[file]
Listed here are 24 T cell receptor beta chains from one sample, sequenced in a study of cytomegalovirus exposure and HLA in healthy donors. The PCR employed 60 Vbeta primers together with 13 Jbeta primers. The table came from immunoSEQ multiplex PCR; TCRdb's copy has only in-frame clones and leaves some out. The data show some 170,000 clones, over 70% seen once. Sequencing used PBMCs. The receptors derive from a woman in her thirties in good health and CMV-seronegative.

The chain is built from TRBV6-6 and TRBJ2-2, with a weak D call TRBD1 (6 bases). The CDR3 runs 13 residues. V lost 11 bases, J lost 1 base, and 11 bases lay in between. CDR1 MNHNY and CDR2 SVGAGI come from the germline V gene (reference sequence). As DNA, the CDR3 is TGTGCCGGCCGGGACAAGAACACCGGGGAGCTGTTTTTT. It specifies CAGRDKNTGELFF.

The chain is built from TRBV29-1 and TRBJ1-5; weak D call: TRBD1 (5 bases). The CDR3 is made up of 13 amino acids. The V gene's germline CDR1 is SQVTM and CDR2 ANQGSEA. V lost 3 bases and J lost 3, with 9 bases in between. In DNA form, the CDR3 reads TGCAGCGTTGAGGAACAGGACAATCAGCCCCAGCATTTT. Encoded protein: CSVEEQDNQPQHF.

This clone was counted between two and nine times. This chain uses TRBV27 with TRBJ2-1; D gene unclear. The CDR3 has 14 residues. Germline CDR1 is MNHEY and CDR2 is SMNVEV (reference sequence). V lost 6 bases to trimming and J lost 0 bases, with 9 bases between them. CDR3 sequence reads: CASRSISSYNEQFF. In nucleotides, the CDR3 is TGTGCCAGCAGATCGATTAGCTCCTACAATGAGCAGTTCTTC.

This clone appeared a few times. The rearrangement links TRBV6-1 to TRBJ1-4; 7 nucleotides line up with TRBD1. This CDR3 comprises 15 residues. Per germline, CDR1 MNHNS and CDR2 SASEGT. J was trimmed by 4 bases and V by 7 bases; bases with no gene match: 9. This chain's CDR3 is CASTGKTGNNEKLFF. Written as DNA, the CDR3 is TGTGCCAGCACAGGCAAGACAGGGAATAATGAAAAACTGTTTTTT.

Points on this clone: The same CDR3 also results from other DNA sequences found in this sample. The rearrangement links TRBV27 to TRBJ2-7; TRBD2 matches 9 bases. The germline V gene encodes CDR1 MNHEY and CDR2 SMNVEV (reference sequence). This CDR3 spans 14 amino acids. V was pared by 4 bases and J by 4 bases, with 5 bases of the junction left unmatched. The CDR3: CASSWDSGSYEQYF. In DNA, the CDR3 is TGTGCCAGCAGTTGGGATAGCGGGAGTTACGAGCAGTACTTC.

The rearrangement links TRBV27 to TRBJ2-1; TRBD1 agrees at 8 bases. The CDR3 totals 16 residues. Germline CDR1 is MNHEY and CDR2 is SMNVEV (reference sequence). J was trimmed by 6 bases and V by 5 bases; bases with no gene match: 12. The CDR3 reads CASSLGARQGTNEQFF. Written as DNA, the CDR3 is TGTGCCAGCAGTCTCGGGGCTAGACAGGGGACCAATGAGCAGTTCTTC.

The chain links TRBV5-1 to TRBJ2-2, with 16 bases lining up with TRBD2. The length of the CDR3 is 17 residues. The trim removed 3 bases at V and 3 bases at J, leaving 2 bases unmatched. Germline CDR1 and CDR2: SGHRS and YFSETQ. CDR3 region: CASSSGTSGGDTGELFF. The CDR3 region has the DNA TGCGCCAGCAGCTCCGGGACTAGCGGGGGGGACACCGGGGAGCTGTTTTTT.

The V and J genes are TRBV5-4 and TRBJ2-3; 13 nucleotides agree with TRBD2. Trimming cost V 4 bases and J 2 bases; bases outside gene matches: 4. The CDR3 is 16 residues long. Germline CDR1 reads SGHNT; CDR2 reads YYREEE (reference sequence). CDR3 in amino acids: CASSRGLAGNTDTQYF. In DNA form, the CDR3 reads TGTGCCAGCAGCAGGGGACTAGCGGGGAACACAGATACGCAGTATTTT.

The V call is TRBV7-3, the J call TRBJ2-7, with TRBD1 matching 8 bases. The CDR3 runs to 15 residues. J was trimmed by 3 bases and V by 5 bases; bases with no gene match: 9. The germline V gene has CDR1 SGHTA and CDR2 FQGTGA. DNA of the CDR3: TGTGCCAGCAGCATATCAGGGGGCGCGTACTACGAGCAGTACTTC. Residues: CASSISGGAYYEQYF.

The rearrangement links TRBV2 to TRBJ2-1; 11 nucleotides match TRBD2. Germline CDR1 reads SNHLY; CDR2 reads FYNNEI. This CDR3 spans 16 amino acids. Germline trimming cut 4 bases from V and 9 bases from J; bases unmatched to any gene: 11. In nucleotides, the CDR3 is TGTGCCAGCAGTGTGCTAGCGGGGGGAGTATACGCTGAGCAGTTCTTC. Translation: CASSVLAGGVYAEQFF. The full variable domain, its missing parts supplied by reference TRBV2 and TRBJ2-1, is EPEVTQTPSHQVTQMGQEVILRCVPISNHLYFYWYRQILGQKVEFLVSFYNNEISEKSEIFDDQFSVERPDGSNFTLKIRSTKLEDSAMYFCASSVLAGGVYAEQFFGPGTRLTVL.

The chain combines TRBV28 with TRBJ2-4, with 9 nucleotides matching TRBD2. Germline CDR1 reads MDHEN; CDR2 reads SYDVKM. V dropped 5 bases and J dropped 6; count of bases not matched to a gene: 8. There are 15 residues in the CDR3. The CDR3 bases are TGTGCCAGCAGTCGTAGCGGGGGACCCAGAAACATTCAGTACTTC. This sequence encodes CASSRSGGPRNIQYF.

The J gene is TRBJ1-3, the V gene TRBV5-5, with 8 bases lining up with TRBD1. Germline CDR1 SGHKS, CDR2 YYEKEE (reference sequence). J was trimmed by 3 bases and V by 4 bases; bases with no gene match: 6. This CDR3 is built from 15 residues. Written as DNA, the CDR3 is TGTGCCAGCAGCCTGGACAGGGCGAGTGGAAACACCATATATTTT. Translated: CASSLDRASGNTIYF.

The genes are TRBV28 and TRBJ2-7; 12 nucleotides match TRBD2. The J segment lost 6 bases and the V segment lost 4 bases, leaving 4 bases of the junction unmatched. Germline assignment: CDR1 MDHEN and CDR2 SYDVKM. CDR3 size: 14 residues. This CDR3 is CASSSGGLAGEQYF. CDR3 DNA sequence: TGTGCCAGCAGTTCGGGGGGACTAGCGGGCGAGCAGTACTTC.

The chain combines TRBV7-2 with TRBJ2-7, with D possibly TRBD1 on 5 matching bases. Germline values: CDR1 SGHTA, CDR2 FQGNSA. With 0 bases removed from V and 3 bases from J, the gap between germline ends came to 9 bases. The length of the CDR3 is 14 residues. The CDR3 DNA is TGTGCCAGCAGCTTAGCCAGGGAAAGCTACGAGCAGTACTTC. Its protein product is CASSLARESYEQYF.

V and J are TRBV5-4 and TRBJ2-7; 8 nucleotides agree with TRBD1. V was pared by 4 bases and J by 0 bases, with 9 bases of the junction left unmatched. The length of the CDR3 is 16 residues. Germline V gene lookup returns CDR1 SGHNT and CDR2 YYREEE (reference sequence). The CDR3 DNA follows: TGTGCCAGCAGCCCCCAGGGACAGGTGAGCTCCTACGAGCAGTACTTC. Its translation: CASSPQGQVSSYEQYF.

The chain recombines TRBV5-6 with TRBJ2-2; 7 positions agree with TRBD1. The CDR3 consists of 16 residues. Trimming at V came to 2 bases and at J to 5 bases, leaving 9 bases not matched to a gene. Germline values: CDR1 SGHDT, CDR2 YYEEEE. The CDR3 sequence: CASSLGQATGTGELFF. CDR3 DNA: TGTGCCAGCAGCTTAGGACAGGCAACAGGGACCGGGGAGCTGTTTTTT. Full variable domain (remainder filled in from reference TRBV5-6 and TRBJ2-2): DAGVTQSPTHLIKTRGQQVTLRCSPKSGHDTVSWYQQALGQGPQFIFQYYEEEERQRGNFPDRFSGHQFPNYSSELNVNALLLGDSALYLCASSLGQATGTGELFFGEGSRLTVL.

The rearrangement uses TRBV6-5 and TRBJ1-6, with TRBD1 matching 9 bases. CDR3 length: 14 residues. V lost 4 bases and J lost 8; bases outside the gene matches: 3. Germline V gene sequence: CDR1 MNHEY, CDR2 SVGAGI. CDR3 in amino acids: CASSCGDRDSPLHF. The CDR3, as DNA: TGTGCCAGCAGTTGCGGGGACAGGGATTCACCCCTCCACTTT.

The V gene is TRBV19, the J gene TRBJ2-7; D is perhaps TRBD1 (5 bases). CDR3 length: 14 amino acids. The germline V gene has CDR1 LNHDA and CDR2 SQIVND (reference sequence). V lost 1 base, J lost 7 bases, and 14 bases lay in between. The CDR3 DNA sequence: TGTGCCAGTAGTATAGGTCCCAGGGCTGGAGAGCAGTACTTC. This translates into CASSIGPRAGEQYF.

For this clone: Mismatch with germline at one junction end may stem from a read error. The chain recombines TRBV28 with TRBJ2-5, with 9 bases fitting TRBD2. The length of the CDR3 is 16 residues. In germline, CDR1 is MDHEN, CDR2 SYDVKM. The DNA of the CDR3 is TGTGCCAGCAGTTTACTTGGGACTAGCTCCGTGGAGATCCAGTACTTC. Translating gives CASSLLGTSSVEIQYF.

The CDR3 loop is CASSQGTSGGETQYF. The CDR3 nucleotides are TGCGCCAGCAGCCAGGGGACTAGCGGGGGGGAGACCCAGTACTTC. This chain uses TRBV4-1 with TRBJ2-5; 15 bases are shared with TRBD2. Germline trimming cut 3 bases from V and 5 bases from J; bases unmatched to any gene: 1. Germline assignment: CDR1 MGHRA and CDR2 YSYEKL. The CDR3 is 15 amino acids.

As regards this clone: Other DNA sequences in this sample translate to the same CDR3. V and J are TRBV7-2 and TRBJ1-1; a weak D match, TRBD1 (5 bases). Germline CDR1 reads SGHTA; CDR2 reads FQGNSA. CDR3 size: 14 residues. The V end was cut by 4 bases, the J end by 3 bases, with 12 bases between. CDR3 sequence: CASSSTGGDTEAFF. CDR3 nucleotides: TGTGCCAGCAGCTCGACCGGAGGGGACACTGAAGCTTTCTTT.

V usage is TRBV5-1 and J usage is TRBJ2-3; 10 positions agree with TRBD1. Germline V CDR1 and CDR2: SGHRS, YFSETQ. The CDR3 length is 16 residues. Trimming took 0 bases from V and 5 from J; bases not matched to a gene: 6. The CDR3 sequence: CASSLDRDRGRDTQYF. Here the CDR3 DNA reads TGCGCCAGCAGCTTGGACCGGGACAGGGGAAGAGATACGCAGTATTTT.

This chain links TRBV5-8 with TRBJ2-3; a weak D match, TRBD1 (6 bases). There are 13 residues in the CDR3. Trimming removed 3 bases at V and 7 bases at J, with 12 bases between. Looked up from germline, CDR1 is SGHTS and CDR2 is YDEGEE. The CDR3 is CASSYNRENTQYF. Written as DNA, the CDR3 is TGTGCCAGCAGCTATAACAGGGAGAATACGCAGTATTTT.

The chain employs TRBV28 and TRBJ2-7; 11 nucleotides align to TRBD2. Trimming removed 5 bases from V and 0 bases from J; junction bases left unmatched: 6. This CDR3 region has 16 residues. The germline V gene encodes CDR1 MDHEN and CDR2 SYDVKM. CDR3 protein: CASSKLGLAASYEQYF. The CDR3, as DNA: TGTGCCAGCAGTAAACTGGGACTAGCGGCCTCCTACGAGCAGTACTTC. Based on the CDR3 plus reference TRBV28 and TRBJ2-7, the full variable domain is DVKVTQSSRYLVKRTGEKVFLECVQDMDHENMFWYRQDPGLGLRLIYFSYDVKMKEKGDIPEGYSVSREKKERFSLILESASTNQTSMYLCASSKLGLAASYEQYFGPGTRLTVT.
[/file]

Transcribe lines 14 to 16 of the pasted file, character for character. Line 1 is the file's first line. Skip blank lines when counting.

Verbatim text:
The genes are TRBV28 and TRBJ2-7; 12 nucleotides match TRBD2. The J segment lost 6 bases and the V segment lost 4 bases, leaving 4 bases of the junction unmatched. Germline assignment: CDR1 MDHEN and CDR2 SYDVKM. CDR3 size: 14 residues. This CDR3 is CASSSGGLAGEQYF. CDR3 DNA sequence: TGTGCCAGCAGTTCGGGGGGACTAGCGGGCGAGCAGTACTTC.

The chain combines TRBV7-2 with TRBJ2-7, with D possibly TRBD1 on 5 matching bases. Germline values: CDR1 SGHTA, CDR2 FQGNSA. With 0 bases removed from V and 3 bases from J, the gap between germline ends came to 9 bases. The length of the CDR3 is 14 residues. The CDR3 DNA is TGTGCCAGCAGCTTAGCCAGGGAAAGCTACGAGCAGTACTTC. Its protein product is CASSLARESYEQYF.

V and J are TRBV5-4 and TRBJ2-7; 8 nucleotides agree with TRBD1. V was pared by 4 bases and J by 0 bases, with 9 bases of the junction left unmatched. The length of the CDR3 is 16 residues. Germline V gene lookup returns CDR1 SGHNT and CDR2 YYREEE (reference sequence). The CDR3 DNA follows: TGTGCCAGCAGCCCCCAGGGACAGGTGAGCTCCTACGAGCAGTACTTC. Its translation: CASSPQGQVSSYEQYF.